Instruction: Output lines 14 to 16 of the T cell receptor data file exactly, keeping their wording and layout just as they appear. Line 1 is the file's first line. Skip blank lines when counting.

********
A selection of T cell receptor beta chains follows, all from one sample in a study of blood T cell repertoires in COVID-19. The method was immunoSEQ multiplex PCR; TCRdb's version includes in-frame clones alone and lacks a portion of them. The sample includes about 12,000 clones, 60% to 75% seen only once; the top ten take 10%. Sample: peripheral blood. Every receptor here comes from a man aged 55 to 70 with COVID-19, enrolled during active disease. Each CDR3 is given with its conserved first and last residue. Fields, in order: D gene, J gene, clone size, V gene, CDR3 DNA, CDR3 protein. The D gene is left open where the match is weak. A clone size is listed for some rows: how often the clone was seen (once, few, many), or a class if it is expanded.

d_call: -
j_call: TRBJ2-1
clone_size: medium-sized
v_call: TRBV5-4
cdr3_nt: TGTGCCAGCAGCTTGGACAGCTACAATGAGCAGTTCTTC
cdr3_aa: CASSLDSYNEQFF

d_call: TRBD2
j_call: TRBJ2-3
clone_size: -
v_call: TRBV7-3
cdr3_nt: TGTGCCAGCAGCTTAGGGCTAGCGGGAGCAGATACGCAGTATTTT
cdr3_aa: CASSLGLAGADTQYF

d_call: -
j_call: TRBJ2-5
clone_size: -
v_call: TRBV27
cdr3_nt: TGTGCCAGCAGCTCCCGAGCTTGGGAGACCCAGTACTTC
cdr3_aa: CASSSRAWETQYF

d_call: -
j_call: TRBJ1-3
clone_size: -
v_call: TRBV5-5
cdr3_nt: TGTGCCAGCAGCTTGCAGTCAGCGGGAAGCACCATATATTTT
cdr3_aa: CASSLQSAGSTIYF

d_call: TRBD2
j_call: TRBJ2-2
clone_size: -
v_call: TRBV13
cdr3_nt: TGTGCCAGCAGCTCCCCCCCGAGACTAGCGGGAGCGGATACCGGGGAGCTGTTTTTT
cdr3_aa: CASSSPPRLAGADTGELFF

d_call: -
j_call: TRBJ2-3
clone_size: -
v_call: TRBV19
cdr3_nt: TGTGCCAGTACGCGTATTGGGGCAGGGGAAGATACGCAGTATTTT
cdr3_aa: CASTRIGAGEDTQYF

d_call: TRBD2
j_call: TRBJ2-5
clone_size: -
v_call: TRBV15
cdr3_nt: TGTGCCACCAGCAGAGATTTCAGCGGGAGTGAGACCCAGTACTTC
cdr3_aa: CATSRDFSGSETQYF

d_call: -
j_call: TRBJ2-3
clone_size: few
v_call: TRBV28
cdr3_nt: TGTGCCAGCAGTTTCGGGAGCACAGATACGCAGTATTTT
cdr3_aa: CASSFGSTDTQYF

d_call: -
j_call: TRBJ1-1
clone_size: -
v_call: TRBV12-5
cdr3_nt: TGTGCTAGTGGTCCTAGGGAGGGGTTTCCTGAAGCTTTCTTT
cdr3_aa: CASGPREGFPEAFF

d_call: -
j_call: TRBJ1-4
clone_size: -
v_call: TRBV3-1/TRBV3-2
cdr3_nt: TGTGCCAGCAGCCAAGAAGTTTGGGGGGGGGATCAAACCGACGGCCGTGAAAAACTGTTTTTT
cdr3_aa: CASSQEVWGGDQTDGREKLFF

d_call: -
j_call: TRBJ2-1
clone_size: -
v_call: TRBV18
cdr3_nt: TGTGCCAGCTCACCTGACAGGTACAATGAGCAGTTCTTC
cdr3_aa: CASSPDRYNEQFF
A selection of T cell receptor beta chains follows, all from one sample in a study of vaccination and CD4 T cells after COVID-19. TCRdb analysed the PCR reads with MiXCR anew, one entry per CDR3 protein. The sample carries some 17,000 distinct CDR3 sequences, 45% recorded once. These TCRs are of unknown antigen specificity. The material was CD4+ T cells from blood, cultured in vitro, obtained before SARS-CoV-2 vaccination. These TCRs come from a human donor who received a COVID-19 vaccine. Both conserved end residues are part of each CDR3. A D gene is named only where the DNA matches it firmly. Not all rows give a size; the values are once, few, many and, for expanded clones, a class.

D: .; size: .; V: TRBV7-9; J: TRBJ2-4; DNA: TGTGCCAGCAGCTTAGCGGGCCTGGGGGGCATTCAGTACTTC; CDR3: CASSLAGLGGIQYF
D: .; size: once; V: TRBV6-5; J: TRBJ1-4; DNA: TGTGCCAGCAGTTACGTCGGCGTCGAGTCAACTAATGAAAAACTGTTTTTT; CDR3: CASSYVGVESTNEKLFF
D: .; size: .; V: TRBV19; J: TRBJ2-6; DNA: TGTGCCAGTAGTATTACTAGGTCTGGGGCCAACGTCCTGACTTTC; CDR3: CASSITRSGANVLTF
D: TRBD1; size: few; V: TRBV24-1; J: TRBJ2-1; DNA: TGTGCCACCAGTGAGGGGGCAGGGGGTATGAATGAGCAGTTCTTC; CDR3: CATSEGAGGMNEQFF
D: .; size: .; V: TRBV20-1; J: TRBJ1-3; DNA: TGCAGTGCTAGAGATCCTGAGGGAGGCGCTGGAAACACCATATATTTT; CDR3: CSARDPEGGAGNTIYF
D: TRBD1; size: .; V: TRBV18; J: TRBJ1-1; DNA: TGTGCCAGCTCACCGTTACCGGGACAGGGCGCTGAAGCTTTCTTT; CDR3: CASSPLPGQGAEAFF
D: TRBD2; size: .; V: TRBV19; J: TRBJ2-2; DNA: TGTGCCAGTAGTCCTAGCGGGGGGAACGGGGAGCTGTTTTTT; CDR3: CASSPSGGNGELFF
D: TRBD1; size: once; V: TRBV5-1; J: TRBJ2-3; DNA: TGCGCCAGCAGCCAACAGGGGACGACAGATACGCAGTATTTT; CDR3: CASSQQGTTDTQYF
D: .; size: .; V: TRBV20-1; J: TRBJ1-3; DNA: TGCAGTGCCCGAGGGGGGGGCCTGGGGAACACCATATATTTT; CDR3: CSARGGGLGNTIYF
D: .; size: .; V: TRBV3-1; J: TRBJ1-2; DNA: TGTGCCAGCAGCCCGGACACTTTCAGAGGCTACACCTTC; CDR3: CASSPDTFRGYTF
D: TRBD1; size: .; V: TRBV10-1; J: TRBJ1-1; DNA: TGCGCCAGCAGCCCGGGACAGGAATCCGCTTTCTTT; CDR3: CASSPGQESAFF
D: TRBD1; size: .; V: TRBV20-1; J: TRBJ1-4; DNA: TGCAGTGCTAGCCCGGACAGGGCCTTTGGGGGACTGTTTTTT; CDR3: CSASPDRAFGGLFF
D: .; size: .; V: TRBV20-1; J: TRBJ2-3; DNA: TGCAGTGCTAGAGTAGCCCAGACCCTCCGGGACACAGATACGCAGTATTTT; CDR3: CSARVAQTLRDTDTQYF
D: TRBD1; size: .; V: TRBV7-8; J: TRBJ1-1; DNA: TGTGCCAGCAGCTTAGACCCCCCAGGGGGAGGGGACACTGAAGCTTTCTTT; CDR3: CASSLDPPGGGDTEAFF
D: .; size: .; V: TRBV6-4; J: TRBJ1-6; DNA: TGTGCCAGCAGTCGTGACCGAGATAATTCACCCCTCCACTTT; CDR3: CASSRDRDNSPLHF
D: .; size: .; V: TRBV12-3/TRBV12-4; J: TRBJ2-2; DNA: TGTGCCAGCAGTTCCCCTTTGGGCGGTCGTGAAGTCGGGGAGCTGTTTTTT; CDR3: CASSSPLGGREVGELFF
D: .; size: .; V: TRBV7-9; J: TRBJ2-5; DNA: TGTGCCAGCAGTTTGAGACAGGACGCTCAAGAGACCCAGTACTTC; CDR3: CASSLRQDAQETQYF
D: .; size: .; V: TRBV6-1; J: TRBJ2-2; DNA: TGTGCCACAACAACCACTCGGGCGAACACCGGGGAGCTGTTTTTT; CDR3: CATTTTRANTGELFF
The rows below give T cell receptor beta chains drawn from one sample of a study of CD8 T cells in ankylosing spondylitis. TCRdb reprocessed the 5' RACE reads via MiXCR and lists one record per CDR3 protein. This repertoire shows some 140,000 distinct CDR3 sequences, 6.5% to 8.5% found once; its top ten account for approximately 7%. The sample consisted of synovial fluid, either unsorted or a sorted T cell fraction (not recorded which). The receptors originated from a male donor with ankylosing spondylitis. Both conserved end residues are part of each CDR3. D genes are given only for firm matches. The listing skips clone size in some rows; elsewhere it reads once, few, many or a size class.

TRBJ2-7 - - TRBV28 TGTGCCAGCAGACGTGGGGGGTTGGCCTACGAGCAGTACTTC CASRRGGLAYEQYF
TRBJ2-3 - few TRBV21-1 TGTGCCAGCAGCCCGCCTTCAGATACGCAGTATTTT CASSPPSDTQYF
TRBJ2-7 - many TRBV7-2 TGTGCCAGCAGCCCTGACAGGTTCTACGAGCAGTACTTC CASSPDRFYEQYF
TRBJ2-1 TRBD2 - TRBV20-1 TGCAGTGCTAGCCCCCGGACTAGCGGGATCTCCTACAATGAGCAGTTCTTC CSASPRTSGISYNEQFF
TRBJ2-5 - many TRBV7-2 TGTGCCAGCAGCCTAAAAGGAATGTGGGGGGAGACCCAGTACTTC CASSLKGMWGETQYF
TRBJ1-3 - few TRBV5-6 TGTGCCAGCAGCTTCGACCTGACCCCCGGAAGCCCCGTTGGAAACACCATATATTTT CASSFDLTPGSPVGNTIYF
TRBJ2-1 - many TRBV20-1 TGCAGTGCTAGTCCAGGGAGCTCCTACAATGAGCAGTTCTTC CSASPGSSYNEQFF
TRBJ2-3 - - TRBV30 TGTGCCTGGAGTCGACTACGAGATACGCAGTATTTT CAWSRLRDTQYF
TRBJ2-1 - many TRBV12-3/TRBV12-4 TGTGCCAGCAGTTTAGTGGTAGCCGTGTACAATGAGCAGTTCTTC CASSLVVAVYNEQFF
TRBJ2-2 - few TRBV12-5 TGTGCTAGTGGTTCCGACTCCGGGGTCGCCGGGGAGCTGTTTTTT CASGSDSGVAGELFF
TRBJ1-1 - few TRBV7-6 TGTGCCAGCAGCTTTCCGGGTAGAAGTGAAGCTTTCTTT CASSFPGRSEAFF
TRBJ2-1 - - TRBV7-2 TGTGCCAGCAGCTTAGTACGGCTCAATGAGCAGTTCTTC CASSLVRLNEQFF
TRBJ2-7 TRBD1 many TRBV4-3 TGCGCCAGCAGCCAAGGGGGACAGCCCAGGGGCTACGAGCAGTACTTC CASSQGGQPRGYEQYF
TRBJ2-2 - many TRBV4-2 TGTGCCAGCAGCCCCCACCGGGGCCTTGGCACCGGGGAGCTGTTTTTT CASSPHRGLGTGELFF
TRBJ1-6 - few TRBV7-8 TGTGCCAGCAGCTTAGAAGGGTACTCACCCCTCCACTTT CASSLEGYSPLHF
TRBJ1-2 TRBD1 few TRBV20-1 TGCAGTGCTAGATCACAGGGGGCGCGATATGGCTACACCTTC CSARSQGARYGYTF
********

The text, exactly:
d_call: -
j_call: TRBJ2-5
clone_size: -